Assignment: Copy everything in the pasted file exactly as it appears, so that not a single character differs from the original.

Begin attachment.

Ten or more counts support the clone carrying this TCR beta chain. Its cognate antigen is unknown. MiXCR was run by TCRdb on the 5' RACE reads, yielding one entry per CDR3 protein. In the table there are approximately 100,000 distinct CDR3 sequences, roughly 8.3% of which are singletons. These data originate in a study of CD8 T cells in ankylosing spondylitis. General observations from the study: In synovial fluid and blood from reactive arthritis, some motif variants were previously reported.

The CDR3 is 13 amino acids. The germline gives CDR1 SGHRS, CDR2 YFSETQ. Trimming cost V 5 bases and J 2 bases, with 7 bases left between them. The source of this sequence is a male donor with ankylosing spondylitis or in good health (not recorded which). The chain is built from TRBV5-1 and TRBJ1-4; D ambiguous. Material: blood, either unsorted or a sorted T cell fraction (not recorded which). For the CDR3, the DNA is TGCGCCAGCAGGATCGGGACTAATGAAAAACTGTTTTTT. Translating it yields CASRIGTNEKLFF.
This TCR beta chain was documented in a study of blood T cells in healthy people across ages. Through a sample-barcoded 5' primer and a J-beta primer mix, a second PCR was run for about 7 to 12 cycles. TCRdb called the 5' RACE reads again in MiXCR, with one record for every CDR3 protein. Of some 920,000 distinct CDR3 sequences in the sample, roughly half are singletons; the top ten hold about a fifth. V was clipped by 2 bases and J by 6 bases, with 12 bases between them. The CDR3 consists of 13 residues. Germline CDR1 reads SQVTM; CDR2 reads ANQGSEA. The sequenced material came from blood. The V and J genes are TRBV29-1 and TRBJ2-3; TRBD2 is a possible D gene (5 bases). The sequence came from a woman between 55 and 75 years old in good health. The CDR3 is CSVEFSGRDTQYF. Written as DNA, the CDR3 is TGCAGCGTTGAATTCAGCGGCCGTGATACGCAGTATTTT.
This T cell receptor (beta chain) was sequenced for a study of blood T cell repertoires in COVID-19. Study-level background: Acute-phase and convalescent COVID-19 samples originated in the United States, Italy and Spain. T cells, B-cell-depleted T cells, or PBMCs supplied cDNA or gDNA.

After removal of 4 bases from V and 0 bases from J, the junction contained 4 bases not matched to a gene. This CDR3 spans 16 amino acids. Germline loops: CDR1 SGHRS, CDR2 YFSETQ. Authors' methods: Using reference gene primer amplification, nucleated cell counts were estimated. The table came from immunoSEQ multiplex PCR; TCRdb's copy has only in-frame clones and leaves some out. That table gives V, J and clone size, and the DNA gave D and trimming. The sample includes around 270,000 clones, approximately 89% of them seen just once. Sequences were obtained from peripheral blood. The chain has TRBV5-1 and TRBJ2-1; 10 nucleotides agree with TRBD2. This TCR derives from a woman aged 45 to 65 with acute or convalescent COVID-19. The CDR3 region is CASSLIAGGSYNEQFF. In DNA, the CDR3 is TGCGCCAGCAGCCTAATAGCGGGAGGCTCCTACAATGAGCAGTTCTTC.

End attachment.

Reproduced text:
Ten or more counts support the clone carrying this TCR beta chain. Its cognate antigen is unknown. MiXCR was run by TCRdb on the 5' RACE reads, yielding one entry per CDR3 protein. In the table there are approximately 100,000 distinct CDR3 sequences, roughly 8.3% of which are singletons. These data originate in a study of CD8 T cells in ankylosing spondylitis. General observations from the study: In synovial fluid and blood from reactive arthritis, some motif variants were previously reported.

The CDR3 is 13 amino acids. The germline gives CDR1 SGHRS, CDR2 YFSETQ. Trimming cost V 5 bases and J 2 bases, with 7 bases left between them. The source of this sequence is a male donor with ankylosing spondylitis or in good health (not recorded which). The chain is built from TRBV5-1 and TRBJ1-4; D ambiguous. Material: blood, either unsorted or a sorted T cell fraction (not recorded which). For the CDR3, the DNA is TGCGCCAGCAGGATCGGGACTAATGAAAAACTGTTTTTT. Translating it yields CASRIGTNEKLFF.
This TCR beta chain was documented in a study of blood T cells in healthy people across ages. Through a sample-barcoded 5' primer and a J-beta primer mix, a second PCR was run for about 7 to 12 cycles. TCRdb called the 5' RACE reads again in MiXCR, with one record for every CDR3 protein. Of some 920,000 distinct CDR3 sequences in the sample, roughly half are singletons; the top ten hold about a fifth. V was clipped by 2 bases and J by 6 bases, with 12 bases between them. The CDR3 consists of 13 residues. Germline CDR1 reads SQVTM; CDR2 reads ANQGSEA. The sequenced material came from blood. The V and J genes are TRBV29-1 and TRBJ2-3; TRBD2 is a possible D gene (5 bases). The sequence came from a woman between 55 and 75 years old in good health. The CDR3 is CSVEFSGRDTQYF. Written as DNA, the CDR3 is TGCAGCGTTGAATTCAGCGGCCGTGATACGCAGTATTTT.
This T cell receptor (beta chain) was sequenced for a study of blood T cell repertoires in COVID-19. Study-level background: Acute-phase and convalescent COVID-19 samples originated in the United States, Italy and Spain. T cells, B-cell-depleted T cells, or PBMCs supplied cDNA or gDNA.

After removal of 4 bases from V and 0 bases from J, the junction contained 4 bases not matched to a gene. This CDR3 spans 16 amino acids. Germline loops: CDR1 SGHRS, CDR2 YFSETQ. Authors' methods: Using reference gene primer amplification, nucleated cell counts were estimated. The table came from immunoSEQ multiplex PCR; TCRdb's copy has only in-frame clones and leaves some out. That table gives V, J and clone size, and the DNA gave D and trimming. The sample includes around 270,000 clones, approximately 89% of them seen just once. Sequences were obtained from peripheral blood. The chain has TRBV5-1 and TRBJ2-1; 10 nucleotides agree with TRBD2. This TCR derives from a woman aged 45 to 65 with acute or convalescent COVID-19. The CDR3 region is CASSLIAGGSYNEQFF. In DNA, the CDR3 is TGCGCCAGCAGCCTAATAGCGGGAGGCTCCTACAATGAGCAGTTCTTC.